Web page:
NEW YORK CITY–The Orthodox Union (OU), the nation’s oldest and largest umbrella organization for the North American Orthodox Jewish community, said that its 20th annual Tisha B’Av program on Sunday, July 18, will not only focus on the traditional themes surrounding the destruction of both temples and other historical tragedies, but this year will also mourn the recent worldwide tragedies that have impacted the Jewish community.

Kinot available live online has been a hallmark of the OU’s Torah programming for over two decades and the OU continues to adjust the Tisha B’Av programming to fit a changing world. This year, the event will feature two live kinot sessions, the first of which will broadcast from the Orthodox Union’s Seymour J. Abrams Jerusalem World Center beginning at 9 a.m. Israel Daylight Time. The second will broadcast live at 9 a.m. Eastern from Congregation Keter Torah in Teaneck, N.J. Both sessions are also open to in-person attendance, free of charge to the public following their current local COVID-19 guidelines for religious gatherings. They can also be viewed live online at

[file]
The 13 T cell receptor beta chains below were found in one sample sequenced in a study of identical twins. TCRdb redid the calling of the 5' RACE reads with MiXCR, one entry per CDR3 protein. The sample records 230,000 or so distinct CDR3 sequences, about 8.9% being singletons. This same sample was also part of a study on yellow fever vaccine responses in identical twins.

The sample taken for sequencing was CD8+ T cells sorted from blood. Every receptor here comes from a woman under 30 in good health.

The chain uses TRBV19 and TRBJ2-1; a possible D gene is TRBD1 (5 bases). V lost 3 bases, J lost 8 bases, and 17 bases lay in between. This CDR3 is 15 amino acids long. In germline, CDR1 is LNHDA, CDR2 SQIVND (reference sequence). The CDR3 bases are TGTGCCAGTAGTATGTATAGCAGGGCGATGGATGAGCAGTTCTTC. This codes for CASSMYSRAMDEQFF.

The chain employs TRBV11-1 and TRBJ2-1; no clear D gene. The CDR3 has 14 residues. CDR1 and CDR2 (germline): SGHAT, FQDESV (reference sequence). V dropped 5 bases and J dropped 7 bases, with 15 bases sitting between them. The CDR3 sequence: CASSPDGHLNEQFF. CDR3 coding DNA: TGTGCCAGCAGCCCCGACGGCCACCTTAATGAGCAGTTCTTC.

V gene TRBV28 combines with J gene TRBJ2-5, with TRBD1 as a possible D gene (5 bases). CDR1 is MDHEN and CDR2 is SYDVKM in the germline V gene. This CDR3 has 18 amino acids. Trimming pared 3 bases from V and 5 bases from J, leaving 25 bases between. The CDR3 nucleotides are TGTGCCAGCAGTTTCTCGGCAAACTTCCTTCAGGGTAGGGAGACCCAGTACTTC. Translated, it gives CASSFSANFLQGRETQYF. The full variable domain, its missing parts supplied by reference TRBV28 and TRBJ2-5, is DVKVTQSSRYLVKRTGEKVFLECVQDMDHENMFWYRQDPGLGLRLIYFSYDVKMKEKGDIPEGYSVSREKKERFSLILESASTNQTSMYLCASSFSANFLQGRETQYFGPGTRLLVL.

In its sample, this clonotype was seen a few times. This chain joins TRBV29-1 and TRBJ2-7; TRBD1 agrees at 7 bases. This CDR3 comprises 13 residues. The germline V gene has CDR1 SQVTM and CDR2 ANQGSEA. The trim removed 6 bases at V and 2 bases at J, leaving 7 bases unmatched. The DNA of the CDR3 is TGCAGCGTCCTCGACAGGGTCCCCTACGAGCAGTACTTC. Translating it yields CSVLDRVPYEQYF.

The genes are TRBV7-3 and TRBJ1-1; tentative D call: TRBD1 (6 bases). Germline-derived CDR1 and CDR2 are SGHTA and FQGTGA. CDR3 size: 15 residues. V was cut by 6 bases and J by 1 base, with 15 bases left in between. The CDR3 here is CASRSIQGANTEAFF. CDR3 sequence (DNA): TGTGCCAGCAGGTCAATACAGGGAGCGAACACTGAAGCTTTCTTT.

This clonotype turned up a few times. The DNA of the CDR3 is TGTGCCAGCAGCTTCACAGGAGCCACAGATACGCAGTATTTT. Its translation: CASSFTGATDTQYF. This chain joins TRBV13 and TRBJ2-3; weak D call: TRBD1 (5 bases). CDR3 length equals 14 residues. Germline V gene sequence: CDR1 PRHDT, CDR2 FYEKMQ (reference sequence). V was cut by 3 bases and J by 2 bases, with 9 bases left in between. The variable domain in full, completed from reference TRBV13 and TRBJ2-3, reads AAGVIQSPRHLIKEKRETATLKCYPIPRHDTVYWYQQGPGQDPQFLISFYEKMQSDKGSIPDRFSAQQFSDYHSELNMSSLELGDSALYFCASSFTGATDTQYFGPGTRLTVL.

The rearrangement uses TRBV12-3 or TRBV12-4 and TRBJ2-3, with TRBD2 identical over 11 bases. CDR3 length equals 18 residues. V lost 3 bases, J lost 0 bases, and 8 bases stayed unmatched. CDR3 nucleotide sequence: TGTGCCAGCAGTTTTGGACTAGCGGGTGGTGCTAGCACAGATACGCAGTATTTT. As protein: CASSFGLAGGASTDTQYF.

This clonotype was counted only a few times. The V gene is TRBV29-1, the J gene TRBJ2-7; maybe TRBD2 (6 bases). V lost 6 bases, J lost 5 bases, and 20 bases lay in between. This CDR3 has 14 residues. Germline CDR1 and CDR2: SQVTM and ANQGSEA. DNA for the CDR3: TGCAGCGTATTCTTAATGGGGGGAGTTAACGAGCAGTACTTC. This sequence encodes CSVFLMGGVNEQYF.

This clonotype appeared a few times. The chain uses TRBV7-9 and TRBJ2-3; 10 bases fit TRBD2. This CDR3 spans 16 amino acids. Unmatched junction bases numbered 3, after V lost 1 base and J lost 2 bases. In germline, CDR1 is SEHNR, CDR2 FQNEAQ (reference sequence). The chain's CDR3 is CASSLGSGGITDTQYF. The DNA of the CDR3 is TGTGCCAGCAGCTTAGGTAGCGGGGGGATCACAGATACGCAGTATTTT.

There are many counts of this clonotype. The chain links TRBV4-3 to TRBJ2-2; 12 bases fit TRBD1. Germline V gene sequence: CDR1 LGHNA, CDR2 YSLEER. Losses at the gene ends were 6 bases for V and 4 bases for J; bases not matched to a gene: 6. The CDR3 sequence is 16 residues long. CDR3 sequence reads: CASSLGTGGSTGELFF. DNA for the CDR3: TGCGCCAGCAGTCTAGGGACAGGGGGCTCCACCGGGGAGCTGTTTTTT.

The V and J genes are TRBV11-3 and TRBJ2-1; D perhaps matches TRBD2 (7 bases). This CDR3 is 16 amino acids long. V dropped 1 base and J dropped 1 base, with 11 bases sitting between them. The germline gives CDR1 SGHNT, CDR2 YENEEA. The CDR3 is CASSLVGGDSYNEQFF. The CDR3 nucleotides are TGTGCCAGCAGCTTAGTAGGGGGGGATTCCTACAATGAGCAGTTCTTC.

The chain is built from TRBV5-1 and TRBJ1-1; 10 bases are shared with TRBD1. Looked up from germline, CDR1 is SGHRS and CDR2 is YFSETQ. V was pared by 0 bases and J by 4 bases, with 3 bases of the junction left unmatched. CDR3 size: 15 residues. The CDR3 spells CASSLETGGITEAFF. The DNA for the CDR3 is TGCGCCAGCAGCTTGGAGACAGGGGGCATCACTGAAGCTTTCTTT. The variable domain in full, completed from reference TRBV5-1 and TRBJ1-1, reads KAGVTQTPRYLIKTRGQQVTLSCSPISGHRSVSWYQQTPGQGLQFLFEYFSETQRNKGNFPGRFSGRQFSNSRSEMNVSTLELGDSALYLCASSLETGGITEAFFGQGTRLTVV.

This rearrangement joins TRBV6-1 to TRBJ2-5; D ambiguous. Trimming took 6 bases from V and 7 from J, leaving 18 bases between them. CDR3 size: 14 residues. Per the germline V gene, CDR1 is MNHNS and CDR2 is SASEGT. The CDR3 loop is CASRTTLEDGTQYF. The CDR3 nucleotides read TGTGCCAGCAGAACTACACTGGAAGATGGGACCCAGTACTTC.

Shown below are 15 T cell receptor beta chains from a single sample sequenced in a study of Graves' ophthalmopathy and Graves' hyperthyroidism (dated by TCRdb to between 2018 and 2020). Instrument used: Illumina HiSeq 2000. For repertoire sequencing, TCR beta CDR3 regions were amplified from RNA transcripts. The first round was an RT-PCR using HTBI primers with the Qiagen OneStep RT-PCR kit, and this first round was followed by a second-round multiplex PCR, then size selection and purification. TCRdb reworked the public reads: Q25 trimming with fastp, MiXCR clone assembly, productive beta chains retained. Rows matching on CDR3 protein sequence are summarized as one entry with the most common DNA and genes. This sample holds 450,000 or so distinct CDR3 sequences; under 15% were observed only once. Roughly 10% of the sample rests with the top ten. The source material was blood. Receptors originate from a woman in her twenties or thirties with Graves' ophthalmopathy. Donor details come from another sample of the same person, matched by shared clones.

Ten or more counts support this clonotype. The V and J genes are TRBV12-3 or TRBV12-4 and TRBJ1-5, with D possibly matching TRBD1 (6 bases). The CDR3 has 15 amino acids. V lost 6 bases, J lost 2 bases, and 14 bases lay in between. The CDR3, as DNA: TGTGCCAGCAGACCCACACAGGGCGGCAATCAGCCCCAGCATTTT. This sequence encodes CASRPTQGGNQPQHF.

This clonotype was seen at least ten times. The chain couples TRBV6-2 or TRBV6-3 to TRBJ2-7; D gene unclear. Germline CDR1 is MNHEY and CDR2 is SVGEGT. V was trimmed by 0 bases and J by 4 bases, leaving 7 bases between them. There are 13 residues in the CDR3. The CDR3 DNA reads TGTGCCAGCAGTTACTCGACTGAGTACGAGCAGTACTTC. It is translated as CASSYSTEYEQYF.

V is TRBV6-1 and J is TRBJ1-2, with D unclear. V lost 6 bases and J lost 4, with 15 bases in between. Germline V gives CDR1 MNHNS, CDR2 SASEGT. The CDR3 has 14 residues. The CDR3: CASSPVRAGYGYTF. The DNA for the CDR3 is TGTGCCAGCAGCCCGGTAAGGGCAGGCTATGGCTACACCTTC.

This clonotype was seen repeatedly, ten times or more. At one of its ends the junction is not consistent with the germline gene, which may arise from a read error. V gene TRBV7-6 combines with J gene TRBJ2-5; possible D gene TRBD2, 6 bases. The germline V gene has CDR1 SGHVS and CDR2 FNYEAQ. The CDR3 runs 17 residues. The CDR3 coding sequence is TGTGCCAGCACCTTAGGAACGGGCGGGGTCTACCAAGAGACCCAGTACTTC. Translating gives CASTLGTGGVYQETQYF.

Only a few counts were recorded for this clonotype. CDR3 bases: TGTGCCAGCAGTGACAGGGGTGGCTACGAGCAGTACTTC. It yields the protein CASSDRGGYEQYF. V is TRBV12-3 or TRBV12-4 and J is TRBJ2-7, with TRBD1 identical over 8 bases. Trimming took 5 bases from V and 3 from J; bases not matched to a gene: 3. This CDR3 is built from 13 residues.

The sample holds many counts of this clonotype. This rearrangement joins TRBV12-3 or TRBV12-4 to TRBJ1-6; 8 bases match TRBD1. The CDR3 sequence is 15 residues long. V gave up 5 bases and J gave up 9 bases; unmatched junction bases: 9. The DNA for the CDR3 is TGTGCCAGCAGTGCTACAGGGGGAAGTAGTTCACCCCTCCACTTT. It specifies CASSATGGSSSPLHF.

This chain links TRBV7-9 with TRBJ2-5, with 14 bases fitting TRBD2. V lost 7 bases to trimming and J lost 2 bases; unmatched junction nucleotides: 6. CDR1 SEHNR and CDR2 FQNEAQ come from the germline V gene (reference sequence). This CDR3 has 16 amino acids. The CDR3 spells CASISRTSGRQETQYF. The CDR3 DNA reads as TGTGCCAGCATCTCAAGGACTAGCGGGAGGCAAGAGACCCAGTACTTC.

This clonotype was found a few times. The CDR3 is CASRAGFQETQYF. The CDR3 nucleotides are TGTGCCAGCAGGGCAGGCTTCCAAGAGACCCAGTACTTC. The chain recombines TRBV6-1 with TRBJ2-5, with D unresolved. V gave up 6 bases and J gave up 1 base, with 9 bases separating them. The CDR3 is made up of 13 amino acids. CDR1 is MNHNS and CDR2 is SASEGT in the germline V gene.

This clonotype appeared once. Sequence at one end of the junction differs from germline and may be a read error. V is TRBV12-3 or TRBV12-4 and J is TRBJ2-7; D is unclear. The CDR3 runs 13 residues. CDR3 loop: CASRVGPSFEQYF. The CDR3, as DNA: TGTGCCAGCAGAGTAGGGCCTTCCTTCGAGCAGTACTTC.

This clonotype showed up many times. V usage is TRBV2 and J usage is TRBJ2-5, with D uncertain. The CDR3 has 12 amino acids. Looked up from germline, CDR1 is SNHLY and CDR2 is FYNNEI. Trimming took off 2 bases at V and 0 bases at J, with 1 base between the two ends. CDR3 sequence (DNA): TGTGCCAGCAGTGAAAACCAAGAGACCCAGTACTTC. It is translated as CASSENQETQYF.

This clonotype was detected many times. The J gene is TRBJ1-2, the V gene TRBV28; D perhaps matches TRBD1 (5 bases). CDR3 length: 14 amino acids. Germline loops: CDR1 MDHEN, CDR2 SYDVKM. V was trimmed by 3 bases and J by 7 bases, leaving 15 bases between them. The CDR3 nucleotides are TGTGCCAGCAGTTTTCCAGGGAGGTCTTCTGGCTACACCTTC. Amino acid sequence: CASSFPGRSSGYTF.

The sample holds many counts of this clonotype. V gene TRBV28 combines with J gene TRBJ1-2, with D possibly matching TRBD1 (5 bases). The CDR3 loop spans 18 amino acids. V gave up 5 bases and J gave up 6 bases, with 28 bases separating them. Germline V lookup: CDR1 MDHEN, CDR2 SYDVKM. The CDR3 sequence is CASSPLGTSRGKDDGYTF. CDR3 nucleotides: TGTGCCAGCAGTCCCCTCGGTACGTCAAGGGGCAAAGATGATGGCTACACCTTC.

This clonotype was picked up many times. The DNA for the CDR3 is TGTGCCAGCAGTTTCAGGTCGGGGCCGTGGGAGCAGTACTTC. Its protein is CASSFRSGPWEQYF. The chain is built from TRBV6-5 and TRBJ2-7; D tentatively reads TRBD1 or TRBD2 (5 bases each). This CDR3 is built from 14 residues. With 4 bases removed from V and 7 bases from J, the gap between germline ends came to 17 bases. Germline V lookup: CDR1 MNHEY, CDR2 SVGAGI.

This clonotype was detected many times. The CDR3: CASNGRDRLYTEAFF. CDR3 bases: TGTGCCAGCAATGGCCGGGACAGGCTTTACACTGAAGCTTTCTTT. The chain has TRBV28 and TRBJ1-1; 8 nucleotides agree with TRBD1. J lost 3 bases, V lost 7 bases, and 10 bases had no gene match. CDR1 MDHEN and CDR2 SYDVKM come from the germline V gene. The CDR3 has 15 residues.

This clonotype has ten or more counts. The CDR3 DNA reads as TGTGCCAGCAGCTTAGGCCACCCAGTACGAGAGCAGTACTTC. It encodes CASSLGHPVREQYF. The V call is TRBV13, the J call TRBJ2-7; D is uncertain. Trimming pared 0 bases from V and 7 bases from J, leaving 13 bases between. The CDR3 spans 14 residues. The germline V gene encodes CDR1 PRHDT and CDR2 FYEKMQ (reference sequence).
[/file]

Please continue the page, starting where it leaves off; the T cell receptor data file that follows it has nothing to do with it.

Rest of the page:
The session broadcasting from Israel will be led by Rabbi Menachem Nissel who will address “Sowing Seeds with Tears.”

The session broadcasting from Teaneck will be led by Rabbi Steven Weil, who will focus on “A Covenant that has Transcended the Millenia,” a reflection on the tragedies that have befallen the Jewish people throughout history.

OU Executive Vice President Emeritus Rabbi Dr. Tzvi Hersh Weinreb’s shiur will be available all day for those in different time zones. Titled “Ever to Remember, Never to Despair,” Weinreb will explore the recent tragedies that have befallen the Jewish community internationally— including the collapse in Meron, rocket attacks in Israel, the Surfside condominium collapse and other calamities. The lecture will connect these disasters to the themes of the kinot and discuss grief and mourning from Torah and psychological perspectives. Weinreb’s shiur will also feature ASL translation facilitated by Yachad, the OU’s leading organization for individuals with disabilities in the Orthodox community.